2. sd says:

    The “maria lactans” style of image is relatively common in Christian art, dating from the first few centuries A.D. and re-appearing in a big way at various points in history. My sense is that these images are quite popular right now, for a variety of reasons related to the currently Christian (especially Catholic) zeitgeist.

  3. Marie N says:

    Very interesting post! Thank you for these observations. I wish you could come more often to visit and comment Paris.

  4. rachelrachel says:

    Anybody notice that in both of the examples we see here, the breast seems to be positioned much higher, closer to the shoulder, than a strictly realistic rendition would have it?

  5. Suzii says:

    Welcome, Alice Louise Patricia! Hurrah, Sarah!

  6. Barbara says:

    Congrats to you on the birth of your granddaughter! The Cluny Museum is the first museum I ever found in Paris, as my husband was sleeping off food poisoning at the beginning of our trip, and I was kicking around the hotel trying to find something nearby to do. I visited again last July. For those who haven’t gone, it was built on the remains of the Roman baths at the far end of the Roman city of Lutece, and you can still see the Roman ruins as part of the museum, along with art and objects from every period after the fall of Rome, through about the 16th century. It’s the museum that houses the unicorn tapestries.

    I never associated the rise of more naturalistic art and statuary with theological developments. You certainly won’t find any explanation of that nature at Cluny itself.

  7. James Wimberley says:

    rachelrachel: Good point. Guesses: 1. Mary was supposed to be a teenager with high small breasts. (We would be getting close here to the prurient sexual interest). 2. If the breast is lower, so is the baby’s head, and the mother often bends over to be close. But this makes for an unreadable sculpture. If Mary’s face is kept raised for readability, you have to raise the baby’s to match to keep the pyschological closeness, and the breast has to go up too. 3. Your assumption isn’t always true. See this nice photo of celebrity hottie Maggie Gyllenhaal and baby.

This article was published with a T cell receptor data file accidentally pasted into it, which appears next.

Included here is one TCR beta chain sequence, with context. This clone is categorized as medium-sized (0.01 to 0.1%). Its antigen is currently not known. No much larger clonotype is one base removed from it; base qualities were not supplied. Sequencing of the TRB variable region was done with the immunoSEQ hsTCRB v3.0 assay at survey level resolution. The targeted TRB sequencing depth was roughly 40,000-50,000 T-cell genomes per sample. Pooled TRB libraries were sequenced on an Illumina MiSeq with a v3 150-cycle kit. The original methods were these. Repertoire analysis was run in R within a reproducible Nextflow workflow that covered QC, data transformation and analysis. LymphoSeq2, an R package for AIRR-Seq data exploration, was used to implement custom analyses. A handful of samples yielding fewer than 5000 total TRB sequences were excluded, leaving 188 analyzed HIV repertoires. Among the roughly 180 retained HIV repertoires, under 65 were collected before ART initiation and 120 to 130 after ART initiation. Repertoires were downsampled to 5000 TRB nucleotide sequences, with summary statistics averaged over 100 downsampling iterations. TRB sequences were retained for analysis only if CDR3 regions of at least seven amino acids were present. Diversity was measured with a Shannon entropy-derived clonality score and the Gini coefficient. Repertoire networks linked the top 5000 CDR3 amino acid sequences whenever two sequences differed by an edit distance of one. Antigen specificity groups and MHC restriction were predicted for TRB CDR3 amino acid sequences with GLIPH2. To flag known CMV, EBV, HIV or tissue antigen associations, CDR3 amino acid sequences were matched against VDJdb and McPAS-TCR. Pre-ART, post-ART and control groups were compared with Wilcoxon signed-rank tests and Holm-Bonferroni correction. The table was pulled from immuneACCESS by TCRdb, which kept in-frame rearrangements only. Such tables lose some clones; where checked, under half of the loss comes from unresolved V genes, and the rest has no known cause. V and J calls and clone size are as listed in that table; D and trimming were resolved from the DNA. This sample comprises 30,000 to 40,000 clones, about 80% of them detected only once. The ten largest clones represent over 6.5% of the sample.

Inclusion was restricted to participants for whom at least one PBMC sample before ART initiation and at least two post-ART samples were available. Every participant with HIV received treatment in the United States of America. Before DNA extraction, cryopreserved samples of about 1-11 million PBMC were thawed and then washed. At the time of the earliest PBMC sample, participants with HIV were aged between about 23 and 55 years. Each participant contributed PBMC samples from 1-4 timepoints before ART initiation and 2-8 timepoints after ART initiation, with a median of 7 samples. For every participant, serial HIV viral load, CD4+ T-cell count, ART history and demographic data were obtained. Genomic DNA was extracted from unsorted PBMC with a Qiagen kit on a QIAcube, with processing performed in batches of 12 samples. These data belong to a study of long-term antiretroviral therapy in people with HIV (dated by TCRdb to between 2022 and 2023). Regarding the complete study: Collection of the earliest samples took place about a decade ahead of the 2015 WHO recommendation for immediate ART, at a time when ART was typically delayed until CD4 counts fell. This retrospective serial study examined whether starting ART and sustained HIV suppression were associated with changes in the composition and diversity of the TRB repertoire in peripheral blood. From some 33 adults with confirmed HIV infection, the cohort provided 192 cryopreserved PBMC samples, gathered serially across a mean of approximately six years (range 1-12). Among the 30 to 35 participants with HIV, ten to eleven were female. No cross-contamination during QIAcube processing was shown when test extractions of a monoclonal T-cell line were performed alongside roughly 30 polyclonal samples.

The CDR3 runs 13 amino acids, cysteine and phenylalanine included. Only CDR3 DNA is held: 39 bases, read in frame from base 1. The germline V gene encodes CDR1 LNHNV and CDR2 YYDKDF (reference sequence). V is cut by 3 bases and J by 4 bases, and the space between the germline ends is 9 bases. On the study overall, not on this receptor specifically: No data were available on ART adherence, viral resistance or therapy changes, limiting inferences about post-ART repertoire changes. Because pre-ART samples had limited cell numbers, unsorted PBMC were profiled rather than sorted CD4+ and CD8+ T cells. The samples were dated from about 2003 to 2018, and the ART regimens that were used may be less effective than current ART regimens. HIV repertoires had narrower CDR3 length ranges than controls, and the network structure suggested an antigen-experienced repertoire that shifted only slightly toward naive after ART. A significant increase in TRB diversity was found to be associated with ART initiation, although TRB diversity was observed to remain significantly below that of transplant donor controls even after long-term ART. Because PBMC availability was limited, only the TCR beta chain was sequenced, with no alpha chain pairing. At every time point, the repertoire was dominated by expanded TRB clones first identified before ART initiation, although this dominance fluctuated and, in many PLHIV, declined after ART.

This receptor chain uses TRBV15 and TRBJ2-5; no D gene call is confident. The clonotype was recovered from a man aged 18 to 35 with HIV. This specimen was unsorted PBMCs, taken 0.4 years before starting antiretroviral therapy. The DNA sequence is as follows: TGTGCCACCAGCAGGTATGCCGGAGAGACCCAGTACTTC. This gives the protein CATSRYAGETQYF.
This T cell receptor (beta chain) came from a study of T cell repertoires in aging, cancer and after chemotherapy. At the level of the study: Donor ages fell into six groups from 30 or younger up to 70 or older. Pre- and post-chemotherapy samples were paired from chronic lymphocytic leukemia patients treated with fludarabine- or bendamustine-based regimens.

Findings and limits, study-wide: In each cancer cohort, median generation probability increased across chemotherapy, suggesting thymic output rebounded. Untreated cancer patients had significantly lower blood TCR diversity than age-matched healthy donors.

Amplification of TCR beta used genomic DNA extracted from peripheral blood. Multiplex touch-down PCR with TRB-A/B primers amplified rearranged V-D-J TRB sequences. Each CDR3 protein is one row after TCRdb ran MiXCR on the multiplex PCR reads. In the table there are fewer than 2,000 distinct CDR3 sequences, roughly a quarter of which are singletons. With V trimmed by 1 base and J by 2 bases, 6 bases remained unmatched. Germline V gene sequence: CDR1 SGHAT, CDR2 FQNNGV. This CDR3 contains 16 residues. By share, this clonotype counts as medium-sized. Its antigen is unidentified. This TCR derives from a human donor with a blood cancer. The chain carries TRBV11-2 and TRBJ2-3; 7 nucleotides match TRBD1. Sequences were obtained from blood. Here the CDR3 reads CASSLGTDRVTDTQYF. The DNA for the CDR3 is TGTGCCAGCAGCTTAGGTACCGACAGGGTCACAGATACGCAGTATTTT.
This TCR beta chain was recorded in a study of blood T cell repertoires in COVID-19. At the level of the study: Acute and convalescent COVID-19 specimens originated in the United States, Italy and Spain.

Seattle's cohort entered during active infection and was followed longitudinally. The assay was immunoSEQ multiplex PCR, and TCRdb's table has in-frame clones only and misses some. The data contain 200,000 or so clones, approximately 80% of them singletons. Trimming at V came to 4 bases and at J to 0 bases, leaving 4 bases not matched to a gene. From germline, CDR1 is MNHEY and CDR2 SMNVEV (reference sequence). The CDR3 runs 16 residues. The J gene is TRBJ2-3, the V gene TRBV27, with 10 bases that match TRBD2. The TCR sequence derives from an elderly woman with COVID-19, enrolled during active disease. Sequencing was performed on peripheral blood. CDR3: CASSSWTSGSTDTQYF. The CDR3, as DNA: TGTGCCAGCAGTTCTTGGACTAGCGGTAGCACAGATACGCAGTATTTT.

8. claire m says:

    James, Welcome to Alice Louise Patricia, we are so glad, youall must be very happy. Many congrats to Sarah and Jerome! x

  9. Barry says:


  10. daniel wimberley says:

    In the light of these comments, and the original post, why oh why does anyone go for milk powder? It kind of sums up all that has gone wrong in our society. (Yes I know, some have no alternative, but they are few)

    What a dismal substitute.

    Congratulations and best wishes to Sarah and all her family

  11. It makes a pleasant change for a comment thread to be hijacked by friends and relations sending me and Alice personal messages of congratulations! The best kind of trolls.

  12. Betsy says:

    Milk powder: Because mothers are only entitled to six weeks’ leave from work (and unpaid at that), and our culture is very disapproving of public breastfeeding. Under these circumstances, and many others, powder looks like a much better option than it would.

  13. Sheila says:

    I recently read a novel by a Pakistani woman in which a female character, a leader in the women’s movement in Pakistan in the 70s, claims during a debate with a Muslim cleric that the Quranic injunction to women to dress modestly and cover themselves uses an Arabic word closer to “shirt” or “tunic” than veil, hijab or anything approximating a burqa. If true, perhaps it could be understood as merely an admonition against exposing oneself while breastfeeding? Hmmmmm….

    Warm wishes to Sarah, Jerome, Cassie and extended family esp. proud Grandpa J!